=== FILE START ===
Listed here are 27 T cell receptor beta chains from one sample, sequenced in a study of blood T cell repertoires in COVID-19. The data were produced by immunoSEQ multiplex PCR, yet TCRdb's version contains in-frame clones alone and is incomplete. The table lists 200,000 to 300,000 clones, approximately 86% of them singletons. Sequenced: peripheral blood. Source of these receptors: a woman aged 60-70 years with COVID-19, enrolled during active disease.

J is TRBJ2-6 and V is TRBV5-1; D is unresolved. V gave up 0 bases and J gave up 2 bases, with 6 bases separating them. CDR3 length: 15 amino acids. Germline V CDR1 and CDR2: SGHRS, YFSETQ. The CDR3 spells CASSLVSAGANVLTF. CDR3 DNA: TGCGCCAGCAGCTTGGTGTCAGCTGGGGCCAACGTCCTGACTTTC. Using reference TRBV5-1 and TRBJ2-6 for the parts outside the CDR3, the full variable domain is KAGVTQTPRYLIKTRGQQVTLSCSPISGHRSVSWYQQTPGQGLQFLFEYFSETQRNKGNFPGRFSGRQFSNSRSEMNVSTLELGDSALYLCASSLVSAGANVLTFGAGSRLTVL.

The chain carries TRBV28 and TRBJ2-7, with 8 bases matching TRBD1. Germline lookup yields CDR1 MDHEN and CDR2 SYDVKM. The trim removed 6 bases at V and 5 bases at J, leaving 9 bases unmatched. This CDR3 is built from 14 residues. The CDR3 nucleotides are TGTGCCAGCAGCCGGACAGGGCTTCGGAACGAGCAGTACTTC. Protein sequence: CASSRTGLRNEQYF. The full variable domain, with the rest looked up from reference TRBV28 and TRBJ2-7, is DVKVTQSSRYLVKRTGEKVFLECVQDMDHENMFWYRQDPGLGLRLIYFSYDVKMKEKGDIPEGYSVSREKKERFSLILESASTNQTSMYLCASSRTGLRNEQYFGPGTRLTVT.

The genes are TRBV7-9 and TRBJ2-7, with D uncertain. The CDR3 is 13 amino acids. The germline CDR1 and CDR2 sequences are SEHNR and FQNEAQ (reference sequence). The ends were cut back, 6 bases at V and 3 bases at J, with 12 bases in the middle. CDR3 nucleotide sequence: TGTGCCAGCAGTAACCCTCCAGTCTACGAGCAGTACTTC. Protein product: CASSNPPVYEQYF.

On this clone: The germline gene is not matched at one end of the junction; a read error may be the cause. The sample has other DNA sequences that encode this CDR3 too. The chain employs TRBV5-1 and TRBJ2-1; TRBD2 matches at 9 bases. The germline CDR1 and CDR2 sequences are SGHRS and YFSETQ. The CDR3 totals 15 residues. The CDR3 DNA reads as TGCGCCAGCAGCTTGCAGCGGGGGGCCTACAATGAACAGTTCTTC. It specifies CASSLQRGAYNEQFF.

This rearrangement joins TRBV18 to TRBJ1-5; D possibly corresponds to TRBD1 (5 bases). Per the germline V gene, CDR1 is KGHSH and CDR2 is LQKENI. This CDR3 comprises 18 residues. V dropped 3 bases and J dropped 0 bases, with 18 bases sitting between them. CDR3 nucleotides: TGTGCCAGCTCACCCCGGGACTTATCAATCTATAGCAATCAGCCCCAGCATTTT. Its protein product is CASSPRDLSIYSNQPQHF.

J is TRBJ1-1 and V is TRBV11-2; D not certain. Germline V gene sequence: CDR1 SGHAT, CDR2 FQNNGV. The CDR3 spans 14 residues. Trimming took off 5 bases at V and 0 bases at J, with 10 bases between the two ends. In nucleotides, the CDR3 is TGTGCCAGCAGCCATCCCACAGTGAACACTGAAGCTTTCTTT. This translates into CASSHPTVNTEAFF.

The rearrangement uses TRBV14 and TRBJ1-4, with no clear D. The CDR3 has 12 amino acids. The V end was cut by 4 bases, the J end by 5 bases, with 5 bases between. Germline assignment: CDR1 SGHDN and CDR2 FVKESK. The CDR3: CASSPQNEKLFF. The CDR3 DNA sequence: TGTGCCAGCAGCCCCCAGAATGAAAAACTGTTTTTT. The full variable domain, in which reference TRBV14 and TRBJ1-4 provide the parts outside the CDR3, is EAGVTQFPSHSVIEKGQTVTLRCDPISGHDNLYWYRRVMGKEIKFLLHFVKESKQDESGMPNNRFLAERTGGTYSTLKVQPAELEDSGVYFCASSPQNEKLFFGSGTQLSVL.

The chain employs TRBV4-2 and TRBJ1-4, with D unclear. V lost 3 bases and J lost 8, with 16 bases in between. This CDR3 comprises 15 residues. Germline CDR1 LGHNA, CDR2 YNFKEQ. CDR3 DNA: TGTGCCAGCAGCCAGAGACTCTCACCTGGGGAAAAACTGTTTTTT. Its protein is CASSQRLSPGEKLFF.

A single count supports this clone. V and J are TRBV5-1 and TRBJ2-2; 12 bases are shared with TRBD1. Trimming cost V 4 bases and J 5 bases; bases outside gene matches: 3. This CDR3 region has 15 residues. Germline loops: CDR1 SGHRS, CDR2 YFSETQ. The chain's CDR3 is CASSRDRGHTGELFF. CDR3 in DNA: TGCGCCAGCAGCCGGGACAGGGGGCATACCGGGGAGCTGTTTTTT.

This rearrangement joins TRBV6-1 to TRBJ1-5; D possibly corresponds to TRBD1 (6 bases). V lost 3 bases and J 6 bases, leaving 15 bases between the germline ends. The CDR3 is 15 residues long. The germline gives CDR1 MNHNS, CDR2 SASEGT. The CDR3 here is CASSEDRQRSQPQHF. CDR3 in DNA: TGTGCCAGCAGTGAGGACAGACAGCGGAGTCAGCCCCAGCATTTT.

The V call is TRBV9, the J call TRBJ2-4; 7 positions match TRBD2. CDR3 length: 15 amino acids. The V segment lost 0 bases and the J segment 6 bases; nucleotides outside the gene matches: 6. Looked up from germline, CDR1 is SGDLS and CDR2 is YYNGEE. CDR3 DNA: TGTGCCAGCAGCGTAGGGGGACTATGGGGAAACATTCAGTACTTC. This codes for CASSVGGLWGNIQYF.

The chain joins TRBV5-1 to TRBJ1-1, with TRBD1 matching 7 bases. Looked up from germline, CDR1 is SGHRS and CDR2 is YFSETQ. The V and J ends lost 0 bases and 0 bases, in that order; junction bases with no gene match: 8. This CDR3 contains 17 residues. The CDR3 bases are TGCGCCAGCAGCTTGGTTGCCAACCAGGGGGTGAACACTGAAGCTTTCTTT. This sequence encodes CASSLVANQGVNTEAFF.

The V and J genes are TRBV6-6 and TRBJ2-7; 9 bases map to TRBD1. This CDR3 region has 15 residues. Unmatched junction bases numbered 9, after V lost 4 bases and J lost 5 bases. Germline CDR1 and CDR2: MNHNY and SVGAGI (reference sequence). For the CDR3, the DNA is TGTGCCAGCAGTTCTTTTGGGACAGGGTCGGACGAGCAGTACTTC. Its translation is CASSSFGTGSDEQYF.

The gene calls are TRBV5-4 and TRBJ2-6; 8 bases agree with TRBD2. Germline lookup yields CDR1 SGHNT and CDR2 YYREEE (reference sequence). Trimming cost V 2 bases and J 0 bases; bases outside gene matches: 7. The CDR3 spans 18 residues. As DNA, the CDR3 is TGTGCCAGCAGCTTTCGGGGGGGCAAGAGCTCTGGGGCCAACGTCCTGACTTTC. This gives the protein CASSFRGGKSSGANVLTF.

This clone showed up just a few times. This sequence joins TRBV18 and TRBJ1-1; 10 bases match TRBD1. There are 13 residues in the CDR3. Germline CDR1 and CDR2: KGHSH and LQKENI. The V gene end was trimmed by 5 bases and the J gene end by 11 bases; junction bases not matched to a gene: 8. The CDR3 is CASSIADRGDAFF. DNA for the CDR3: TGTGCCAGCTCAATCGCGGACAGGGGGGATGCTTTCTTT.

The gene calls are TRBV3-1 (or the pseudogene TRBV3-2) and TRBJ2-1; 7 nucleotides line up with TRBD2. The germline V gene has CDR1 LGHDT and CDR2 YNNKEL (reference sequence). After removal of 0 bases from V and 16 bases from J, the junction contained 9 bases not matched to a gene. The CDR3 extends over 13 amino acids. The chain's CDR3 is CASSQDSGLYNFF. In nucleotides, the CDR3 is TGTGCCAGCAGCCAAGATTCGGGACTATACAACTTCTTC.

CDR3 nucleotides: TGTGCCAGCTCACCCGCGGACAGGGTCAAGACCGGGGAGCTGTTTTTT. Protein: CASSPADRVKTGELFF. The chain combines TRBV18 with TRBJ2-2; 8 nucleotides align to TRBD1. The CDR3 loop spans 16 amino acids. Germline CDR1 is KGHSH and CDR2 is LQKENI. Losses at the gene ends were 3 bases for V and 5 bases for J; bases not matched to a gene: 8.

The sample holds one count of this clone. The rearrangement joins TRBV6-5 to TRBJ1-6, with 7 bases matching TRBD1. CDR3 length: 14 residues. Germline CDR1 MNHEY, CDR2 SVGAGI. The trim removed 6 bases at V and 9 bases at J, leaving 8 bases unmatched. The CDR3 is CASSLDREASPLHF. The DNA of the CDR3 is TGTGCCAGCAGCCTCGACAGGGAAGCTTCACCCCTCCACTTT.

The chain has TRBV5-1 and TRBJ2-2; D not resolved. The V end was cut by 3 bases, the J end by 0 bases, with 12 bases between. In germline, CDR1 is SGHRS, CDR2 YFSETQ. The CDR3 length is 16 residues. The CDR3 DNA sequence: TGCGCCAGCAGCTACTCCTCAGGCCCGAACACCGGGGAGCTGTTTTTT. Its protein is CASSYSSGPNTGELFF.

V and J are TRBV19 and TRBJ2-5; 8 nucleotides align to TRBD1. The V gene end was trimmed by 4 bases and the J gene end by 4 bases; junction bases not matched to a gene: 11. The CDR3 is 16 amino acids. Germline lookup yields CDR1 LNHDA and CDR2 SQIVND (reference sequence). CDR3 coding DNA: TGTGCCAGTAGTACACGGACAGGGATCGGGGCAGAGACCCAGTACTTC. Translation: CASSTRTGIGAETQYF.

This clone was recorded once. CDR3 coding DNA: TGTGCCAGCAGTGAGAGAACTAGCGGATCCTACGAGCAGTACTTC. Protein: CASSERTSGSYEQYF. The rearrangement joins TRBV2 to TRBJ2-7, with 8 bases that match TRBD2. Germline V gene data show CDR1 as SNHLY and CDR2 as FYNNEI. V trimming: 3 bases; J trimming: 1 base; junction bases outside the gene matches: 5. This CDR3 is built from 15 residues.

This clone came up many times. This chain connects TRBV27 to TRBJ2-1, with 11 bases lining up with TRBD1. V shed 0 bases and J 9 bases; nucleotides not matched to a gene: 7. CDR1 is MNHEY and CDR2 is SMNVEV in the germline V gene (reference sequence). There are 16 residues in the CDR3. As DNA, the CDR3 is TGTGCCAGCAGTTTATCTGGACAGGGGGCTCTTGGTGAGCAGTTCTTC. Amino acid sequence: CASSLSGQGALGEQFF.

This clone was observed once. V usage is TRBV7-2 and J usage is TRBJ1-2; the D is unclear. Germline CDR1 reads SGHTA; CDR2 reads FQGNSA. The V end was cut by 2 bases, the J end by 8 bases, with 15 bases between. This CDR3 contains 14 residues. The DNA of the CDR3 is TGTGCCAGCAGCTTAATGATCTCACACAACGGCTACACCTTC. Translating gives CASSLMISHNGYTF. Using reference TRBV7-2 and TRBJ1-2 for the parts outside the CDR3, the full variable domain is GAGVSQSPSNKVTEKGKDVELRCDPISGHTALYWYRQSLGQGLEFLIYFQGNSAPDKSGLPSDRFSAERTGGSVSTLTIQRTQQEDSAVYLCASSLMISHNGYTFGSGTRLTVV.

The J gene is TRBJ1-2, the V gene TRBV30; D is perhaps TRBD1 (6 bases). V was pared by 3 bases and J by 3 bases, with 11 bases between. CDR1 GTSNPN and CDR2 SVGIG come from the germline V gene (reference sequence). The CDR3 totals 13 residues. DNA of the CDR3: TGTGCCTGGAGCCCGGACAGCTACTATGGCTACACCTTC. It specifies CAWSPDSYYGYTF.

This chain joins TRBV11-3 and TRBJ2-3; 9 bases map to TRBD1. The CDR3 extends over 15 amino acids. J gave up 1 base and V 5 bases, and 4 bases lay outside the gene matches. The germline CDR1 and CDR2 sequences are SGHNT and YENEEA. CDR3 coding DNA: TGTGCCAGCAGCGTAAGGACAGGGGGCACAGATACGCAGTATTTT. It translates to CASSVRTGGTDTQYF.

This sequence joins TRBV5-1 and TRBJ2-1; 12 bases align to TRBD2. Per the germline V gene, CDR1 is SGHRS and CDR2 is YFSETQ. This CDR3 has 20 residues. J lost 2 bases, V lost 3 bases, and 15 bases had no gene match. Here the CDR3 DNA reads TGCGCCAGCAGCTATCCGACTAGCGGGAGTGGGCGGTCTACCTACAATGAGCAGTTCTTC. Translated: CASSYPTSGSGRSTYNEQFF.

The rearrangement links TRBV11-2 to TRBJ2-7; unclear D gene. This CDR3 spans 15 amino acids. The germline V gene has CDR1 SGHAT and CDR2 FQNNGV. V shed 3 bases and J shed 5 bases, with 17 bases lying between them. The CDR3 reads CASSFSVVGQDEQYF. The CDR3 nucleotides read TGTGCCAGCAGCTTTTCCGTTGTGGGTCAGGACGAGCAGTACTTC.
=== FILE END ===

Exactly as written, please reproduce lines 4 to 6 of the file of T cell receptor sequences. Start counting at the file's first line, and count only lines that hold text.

The genes are TRBV7-9 and TRBJ2-7, with D uncertain. The CDR3 is 13 amino acids. The germline CDR1 and CDR2 sequences are SEHNR and FQNEAQ (reference sequence). The ends were cut back, 6 bases at V and 3 bases at J, with 12 bases in the middle. CDR3 nucleotide sequence: TGTGCCAGCAGTAACCCTCCAGTCTACGAGCAGTACTTC. Protein product: CASSNPPVYEQYF.

On this clone: The germline gene is not matched at one end of the junction; a read error may be the cause. The sample has other DNA sequences that encode this CDR3 too. The chain employs TRBV5-1 and TRBJ2-1; TRBD2 matches at 9 bases. The germline CDR1 and CDR2 sequences are SGHRS and YFSETQ. The CDR3 totals 15 residues. The CDR3 DNA reads as TGCGCCAGCAGCTTGCAGCGGGGGGCCTACAATGAACAGTTCTTC. It specifies CASSLQRGAYNEQFF.

This rearrangement joins TRBV18 to TRBJ1-5; D possibly corresponds to TRBD1 (5 bases). Per the germline V gene, CDR1 is KGHSH and CDR2 is LQKENI. This CDR3 comprises 18 residues. V dropped 3 bases and J dropped 0 bases, with 18 bases sitting between them. CDR3 nucleotides: TGTGCCAGCTCACCCCGGGACTTATCAATCTATAGCAATCAGCCCCAGCATTTT. Its protein product is CASSPRDLSIYSNQPQHF.